North Korea makes money by extorting money from hospitals around the world.
North Korean government hackers are attacking healthcare organizations and various companies around the world in order to obtain money to fund their other operations. This was announced on February 9 by the United States and South Korea.
According to allies, “an unspecified amount of cryptocurrency revenue is being used by North Korea to fund its national goals, including cyber operations against the US and South Korean governments.”
According to a joint report by CISA, the FBI, the NSA, and several South Korean defense and intelligence agencies, North Korea's campaigns target US defense IT systems and military contractors.
North Korean hackers used both proprietary ransomware such as Maui and H0lyGh0st and third-party ransomware such as Deadbolt, ech0raix, GonnaCry, Hidden Tear, Jigsaw, LockBit, My Little Ransomware, NxRansomware, Ryuk, YourRansom.
This is the first time agencies have linked a specific subject to using Deadbolt and ech0raix, these strains of ransomware used to attack customers of network equipment vendor QNAP.
The North Korean hackers also tried to pose as members of other ransomware groups such as REvil, the agencies said. Experts say that cybercriminals create multiple domains and accounts to hide their activities. They are also “buying infrastructure, IP addresses and domains with cryptocurrencies stolen from campaigns.” In addition, attackers also use VPNs to make it look like the attacks are coming from other places outside of North Korea.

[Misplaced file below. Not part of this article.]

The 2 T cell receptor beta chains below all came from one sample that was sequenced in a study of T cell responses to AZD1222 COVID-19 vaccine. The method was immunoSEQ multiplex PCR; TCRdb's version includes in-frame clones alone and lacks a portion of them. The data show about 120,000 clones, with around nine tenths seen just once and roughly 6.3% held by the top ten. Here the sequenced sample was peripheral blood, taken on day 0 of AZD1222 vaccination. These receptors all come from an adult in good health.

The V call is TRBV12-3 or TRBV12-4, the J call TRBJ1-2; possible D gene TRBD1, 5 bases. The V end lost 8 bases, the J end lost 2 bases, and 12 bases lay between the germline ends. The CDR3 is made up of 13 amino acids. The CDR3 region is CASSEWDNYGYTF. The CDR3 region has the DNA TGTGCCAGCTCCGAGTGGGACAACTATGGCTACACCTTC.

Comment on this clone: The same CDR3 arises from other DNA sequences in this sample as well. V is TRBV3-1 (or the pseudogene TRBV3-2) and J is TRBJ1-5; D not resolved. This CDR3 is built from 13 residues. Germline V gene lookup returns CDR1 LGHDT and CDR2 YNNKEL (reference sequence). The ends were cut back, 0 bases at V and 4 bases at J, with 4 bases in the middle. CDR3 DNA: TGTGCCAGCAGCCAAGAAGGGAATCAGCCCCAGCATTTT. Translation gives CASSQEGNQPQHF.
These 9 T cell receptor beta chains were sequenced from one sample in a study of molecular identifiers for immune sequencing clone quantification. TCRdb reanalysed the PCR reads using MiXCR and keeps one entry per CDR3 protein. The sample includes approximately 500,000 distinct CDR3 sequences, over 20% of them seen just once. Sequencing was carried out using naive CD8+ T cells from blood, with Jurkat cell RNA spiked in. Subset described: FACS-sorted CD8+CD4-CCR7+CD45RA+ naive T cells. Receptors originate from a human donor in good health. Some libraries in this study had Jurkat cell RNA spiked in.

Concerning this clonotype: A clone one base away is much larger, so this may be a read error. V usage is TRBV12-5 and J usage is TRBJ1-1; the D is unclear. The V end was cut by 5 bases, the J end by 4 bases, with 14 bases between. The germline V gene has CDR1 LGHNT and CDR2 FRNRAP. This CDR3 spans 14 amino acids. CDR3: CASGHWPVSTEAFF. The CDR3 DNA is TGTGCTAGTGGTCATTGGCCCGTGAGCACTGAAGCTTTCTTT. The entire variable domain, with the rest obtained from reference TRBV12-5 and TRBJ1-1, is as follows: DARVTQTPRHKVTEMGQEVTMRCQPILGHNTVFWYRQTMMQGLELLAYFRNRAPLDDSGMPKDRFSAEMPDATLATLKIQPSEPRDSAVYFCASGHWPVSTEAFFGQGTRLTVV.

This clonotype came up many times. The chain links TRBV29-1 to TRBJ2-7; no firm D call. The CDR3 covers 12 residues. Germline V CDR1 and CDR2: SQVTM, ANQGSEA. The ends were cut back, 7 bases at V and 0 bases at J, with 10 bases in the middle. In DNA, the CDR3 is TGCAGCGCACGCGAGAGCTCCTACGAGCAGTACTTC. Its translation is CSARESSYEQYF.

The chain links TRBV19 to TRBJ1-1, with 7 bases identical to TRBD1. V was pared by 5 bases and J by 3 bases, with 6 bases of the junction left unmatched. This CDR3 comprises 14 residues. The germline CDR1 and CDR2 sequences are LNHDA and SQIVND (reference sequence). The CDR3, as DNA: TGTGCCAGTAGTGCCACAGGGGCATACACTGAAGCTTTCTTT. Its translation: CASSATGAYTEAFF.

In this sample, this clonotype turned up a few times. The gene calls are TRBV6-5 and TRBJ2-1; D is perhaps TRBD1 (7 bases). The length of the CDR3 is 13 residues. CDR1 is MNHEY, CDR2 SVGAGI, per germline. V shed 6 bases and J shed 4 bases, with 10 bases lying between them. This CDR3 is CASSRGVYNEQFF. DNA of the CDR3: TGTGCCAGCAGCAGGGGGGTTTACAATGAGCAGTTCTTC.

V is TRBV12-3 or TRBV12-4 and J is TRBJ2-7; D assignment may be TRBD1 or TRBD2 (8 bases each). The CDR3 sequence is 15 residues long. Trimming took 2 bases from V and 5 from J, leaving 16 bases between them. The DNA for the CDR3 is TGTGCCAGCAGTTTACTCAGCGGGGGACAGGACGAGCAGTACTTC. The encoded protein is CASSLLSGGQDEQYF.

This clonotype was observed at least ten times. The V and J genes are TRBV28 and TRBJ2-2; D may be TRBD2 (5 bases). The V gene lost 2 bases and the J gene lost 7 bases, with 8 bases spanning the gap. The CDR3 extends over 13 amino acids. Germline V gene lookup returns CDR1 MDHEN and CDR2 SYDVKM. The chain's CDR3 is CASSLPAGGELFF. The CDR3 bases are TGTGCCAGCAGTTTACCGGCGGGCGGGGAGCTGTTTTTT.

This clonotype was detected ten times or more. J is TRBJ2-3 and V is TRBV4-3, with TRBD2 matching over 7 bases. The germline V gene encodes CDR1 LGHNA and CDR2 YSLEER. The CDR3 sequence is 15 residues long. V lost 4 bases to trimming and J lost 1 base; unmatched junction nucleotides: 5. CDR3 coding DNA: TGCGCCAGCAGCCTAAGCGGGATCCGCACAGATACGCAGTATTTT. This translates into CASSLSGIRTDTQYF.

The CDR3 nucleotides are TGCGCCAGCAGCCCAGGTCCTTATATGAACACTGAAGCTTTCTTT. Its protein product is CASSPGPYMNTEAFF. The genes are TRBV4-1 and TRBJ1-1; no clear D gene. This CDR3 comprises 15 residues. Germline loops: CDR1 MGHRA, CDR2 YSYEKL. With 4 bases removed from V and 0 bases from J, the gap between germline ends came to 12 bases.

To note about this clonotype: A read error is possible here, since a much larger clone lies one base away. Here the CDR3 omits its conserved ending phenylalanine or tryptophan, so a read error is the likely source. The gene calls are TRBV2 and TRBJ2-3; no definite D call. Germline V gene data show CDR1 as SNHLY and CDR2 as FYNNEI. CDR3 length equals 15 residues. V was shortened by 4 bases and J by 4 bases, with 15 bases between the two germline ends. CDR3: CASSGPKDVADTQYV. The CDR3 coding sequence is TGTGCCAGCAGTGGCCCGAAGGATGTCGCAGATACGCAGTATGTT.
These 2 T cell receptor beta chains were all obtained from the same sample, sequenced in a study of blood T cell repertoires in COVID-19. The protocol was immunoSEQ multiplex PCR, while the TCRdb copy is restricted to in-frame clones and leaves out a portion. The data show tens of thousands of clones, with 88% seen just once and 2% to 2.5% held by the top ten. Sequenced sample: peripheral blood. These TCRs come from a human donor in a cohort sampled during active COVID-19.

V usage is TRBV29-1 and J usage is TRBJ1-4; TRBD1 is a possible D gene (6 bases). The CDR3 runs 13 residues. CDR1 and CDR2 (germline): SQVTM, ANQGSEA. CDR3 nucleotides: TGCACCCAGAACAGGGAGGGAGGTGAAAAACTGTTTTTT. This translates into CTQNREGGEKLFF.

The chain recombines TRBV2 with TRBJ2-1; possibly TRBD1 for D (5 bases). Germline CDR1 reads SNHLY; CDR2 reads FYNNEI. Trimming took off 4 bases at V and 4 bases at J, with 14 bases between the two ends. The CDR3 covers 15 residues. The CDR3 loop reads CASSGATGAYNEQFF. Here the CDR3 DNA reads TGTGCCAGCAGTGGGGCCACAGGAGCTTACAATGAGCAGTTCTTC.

The experts noted that in their attacks, hackers usually use specific vulnerabilities - Log4Shell (CVE-2021-44228), CVE-2021-20038 and CVE-2022-24990. In addition to ransomware, hackers use other specialized malware to exfiltrate data, conduct intelligence operations, and steal files.
North Korean hackers set a ransom in bitcoin and communicate with victims via Proton Mail email. For private companies in the healthcare sector, extortionists can threaten to reveal confidential company data to competitors if a ransom is not paid.
Allan Liska, a ransomware expert at security firm Recorded Future, added that North Korea has always used ransomware since 2017, but this year it has ramped up its attacks, making government hackers an even more dangerous adversary.